A VIDEO on the Living in Love and Faith (LLF) materials, produced by the campaign group Christian Concern, has been criticised by the Bishop of Coventry, Dr Christopher Cocksworth, for condemning participants in the process. Police are looking at the video as a possible hate-crime.
In the video, posted on YouTube on 13 November, Ben John, development director of the Wilberforce Academy, comments on clips from a trailer video which promotes the LLF course.
One clip features Alex Clare-Young, a transgender member of the United Reformed Church who served on the LLF co-ordinating group, and his wife. Mr John says: “In reality, if transgenderism is a false ideology — which it is — then what we’re actually seeing here is a lesbian couple. This man isn’t really a man, she’s a woman. And so whilst the Church of England might say ‘We haven’t changed the doctrine of marriage yet,’ we have changed the practice.”
Mr John also criticises comments in the trailer by a heterosexual couple, who say that “Marriage to us means just a deep sense of commitment.” Mr John says that the Prayer Book describes marriage as “a creational ordinance. . . We cannot redefine marriage.”
He also criticises a gay Christian who speaks of finding a church in which he does not have to hide anything about himself. And although he accepts the reality of intersex, he describes it as a physical condition: it is “sneaky” of LLF to try to group it together with homosexuality.
Mr John goes on to say: “The reality is that some views should not be accepted or tolerated. There are some views which we need to condemn.” The whole Living in Love and Faith project, he says, “was compromised from the beginning by having people we should not have associated with contribute”.
The Times reported on Monday that Mr Clare-Young had reported the video to North Yorkshire Police, who confirmed to the paper that it was investigating.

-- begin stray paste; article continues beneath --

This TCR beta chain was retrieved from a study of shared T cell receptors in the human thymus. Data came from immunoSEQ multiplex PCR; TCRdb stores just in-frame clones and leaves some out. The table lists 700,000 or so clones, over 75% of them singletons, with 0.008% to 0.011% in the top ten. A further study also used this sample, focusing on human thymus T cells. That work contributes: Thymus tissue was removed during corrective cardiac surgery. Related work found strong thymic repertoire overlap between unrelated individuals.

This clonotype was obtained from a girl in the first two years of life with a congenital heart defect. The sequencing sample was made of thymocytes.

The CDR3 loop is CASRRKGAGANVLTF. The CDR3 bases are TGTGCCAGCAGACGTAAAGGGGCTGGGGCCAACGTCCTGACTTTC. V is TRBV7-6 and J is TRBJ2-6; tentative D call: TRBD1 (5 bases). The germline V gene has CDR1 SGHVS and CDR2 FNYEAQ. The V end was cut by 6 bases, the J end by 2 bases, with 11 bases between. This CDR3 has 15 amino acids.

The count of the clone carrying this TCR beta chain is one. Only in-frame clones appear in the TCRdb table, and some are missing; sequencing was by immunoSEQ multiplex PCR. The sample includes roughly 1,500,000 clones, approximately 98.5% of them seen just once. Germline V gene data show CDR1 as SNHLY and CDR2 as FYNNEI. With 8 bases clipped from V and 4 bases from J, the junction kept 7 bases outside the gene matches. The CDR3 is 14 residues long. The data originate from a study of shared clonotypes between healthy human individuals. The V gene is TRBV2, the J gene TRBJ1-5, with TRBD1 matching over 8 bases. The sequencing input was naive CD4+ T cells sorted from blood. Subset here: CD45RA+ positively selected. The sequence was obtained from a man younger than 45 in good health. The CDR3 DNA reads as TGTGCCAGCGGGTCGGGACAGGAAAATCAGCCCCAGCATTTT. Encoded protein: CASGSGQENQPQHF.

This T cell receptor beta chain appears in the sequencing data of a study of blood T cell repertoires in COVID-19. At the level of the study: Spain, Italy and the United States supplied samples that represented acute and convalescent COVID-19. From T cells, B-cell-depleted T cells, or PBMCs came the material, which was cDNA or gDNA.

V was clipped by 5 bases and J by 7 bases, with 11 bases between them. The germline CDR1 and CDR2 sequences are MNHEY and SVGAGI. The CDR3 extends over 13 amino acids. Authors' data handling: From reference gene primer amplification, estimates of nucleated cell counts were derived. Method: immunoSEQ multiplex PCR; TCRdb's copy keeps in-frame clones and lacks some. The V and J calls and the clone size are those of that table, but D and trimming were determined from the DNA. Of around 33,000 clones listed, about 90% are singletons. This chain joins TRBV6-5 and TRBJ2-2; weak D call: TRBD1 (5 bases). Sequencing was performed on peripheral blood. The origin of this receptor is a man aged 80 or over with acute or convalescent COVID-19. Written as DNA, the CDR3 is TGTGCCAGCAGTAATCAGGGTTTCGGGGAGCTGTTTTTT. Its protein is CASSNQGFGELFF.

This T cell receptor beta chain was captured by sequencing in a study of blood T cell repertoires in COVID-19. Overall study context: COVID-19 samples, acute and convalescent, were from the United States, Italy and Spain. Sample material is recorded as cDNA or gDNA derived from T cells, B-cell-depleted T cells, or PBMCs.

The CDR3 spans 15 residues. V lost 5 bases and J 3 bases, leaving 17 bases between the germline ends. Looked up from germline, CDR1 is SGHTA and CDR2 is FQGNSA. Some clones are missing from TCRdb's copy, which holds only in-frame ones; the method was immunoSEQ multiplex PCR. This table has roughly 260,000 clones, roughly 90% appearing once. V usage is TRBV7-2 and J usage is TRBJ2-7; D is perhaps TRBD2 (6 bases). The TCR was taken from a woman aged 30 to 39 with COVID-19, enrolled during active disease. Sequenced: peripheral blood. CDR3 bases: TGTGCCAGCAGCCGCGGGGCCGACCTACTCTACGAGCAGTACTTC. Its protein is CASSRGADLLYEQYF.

The chief executive of Christian Concern, Andrea Williams, is a lay member of the General Synod. She told Radio 4’s Sunday that there was “nothing abusive about the video. . . The video does not contain personal attacks, and it simply calls on the Church of England to uphold its biblical understanding of sex and gender.”
Speaking on the same programme, Mr Clare-Young said: “I feel that the video very clearly misgenders me, when I am legally male. Myself and my wife are being described as being in a same-sex marriage, when we’re not; that my identity is referred to as a false ideology; my vocation is called into question; and I think the comments that have been made on the video, on YouTube and other social media sites, some of which demonstrate the hatred and harm that this can lead to.”
He continued: “It’s really important to me that traditional or conservative views are allowed to be heard, as well as LGBTQ+ views of all sorts, but there’s a big difference between free speech and speech without consequence or reaction, and people are only free to express their beliefs and opinions in ways that don’t directly harm other people, which is why we have hate-crime legislation.
“I would also say that being trans is a protected characteristic — gender reassignment is a protected characteristic in law — and so misgendering a trans person in that sort of public forum is never OK in the UK.”
Asked whether the Christian Concern video amounted to hate speech, Mr Clare-Young replied: “All I can say about that is the police are investigating whether that’s the case. It’s not my preference for this to be a police matter, but it’s really important for the safety of myself and others involved in the video that it is taken down.”
Dr Cocksworth, who chaired the LLF co-ordinating group and who was also interviewed on Sunday, agreed with Mr Clare-Young that there was “a huge difference” between “expressing views and convictions — even objecting to the views and even the practices of others”, and “personalising those views in such a way that they cause offence to someone else, that they are hurtful”.
Asked how he would ensure that LGBTQ+ people felt safe during the LLF process, Dr Cocksworth said that he and the Bishop of London, the Rt Revd Sarah Mullally, who chairs the LLF Next Steps Group, “have been very clear that specific and harmful targeting of individuals who’ve courageously shared their experiences and take part in the project is wrong”.
Dr Cocksworth and Bishop Mullally issued a joint statement on Wednesday of last week, which said: “Specific and harmful targeting of some of the individuals who have courageously shared their stories as part of LLF is wrong and not in the spirit of LLF and the Pastoral Principles commended by the House of Bishops. Personal insults and attacks are contrary to the respect, love, grace, kindness and compassion to which we are all called. . .